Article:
Molina’s batting and overall value have not been this bad since 2006 when he seemingly turned things around in the postseason. You’ll notice that his positional and replacement level adjustments have steadily increased since 2007 due to increased playing time. Despite positive value represented in the graph, it’s easy to speculate that increased playing time could actually hurt Molina’s overall line given the demanding physical nature of the catcher position. In the past three years, Russell Martin is the only NL catcher that has logged more innings behind the plate than Molina; interesting that he’s also experienced substantial offensive decline.

The above graph matches up with common perception that Molina’s offense has steadily improved ever since October 2006. He posted batting RAR of -5.2, -0.3, and +5.5 in 2007, 2008, and 2009 respectively suggesting that his offensive improvements were not a fluke but a newly learned skill. Let’s take a look at Yadi’s plate discipline and batted ball data for 2010. Again, I left out 2004; his career averages are listed on the bottom line for easy comparison.

Year O-Swing% Z-Swing% Swing% O-Contact% Z-Contact% LD% GB% FB% IFFB%
2005 21.7 73.8 51.8 57.9 94 18.5 51.1 30.3 10.2
2006 27.7 70.8 51.5 71.1 92 18.5 42.5 39.1 14.2
2007 24 73.1 49.8 70.3 91.2 18.8 46 35.1 7.3
2008 31.4 74.9 54.7 83.9 93 21 46 33.1 11.5
2009 22.8 75.6 50.4 73.7 90.7 19.9 50.8 29.3 4.6
2010 29.9 69.4 49.9 79.7 90.1 20.3 52.2 27.6 1.6
Career 25.8 73.2 51.3 73.4 91.5 19.5 47.8 32.7 8.8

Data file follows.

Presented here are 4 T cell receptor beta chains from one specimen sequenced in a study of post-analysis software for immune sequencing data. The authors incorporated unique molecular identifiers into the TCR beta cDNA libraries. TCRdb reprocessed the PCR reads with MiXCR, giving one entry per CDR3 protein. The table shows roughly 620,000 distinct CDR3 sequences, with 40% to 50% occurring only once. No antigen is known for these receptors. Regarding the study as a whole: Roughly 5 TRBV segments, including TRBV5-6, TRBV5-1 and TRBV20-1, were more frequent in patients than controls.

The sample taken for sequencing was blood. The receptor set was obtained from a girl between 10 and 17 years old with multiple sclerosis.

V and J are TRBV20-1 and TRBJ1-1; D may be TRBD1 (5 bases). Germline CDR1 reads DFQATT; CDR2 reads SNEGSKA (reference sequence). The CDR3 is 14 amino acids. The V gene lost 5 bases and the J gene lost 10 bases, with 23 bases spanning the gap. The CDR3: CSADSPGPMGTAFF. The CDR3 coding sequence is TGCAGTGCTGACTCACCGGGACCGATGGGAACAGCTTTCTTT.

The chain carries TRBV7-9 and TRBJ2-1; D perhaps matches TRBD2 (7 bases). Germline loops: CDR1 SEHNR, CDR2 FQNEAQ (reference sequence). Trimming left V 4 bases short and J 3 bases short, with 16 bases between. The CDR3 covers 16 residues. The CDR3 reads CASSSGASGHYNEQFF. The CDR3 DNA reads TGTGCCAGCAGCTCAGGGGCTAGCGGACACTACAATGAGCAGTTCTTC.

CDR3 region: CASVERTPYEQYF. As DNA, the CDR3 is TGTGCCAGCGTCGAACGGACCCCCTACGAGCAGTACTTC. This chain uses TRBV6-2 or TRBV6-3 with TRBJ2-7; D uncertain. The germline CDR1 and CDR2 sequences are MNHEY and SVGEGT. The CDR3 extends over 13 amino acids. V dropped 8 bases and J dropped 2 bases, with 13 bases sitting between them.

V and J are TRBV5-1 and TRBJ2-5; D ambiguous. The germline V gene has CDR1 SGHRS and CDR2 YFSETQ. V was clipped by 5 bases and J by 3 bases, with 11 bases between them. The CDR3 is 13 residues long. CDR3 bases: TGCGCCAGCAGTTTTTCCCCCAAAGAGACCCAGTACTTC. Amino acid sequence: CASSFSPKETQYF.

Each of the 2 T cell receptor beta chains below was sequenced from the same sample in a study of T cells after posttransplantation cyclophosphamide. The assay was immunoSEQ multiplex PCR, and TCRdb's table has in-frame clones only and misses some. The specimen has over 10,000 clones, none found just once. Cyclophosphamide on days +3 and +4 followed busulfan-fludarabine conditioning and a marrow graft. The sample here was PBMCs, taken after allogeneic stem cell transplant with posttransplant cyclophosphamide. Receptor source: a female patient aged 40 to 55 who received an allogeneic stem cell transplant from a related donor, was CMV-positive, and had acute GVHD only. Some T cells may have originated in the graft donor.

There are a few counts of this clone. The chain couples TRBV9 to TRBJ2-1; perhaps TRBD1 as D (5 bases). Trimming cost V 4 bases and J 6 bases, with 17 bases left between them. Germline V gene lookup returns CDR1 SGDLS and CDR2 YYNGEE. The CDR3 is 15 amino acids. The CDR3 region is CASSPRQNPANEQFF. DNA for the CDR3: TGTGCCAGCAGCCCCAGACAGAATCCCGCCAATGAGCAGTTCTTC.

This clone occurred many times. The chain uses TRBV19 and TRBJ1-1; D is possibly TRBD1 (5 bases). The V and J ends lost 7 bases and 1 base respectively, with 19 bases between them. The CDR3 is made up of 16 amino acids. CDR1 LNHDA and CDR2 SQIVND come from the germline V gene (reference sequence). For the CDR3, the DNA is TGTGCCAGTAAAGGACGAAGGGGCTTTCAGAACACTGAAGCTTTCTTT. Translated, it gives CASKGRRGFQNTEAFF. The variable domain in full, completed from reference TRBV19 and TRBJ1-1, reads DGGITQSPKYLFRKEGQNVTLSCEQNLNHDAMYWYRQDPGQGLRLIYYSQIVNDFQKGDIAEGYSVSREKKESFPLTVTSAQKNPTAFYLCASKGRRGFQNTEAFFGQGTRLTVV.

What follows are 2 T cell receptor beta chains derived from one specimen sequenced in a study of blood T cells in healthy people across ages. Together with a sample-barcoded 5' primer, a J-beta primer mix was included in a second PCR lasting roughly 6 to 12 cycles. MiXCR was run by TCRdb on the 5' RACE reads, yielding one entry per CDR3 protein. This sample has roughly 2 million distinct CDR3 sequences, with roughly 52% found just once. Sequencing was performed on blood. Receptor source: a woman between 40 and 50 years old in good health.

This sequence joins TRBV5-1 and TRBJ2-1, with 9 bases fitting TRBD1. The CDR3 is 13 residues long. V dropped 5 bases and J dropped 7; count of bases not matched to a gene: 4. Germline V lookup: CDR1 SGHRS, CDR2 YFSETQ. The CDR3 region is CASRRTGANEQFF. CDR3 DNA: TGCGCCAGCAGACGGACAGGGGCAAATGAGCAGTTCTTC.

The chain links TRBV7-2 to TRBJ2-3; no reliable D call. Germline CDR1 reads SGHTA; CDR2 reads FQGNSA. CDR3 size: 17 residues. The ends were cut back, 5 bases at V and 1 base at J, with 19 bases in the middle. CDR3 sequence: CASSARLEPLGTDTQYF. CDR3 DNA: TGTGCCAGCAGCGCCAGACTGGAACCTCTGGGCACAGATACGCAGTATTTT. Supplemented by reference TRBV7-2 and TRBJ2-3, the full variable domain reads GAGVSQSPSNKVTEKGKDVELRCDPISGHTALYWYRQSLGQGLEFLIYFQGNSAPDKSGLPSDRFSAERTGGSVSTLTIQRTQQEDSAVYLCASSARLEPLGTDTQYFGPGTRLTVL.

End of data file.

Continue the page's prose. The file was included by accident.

Molina’s most glaring concern is that he is nearing a career high in swinging at pitches outside of the strike zone while swinging at a career low percentage of pitches within the strike zone. That’s a pretty clear indication that he just isn’t seeing the ball well this season. Not only that, but he’s making less contact on pitches within the strike zone and more contact on pitches outside of the strike zone (with the exception of 2008).

In his July 7th post, Steve demonstrated that Yadi is chasing pitches below his knees more often this season compared to 2009 (see the last graph).  Furthermore, Molina is besting his career mark of balls hit on the ground by 4.4%; that doesn’t bode well for a player as slow as Molina and helps to explain how he’s grounded into twelve double-plays which is good for second (Pujols has sixteen) on the team.

With that said, there is some room for optimism. Molina is still hitting line drives at a 20% clip, his infield pop-ups are at a ridiculously low 1.6%, and his BABIP sits at .240 (37 points below his career average), an indication that at least part of his putrid offense to date may be attributable to bad luck. Let’s hope this is the case as the organization is pretty bereft of other options. Jason LaRue has had his chance to be an everyday catcher and Bryan Anderson has seemed destined to be the 2nd/3rd tier prospect in a trade for quite some time now to the chagrin of #hpgf members everywhere.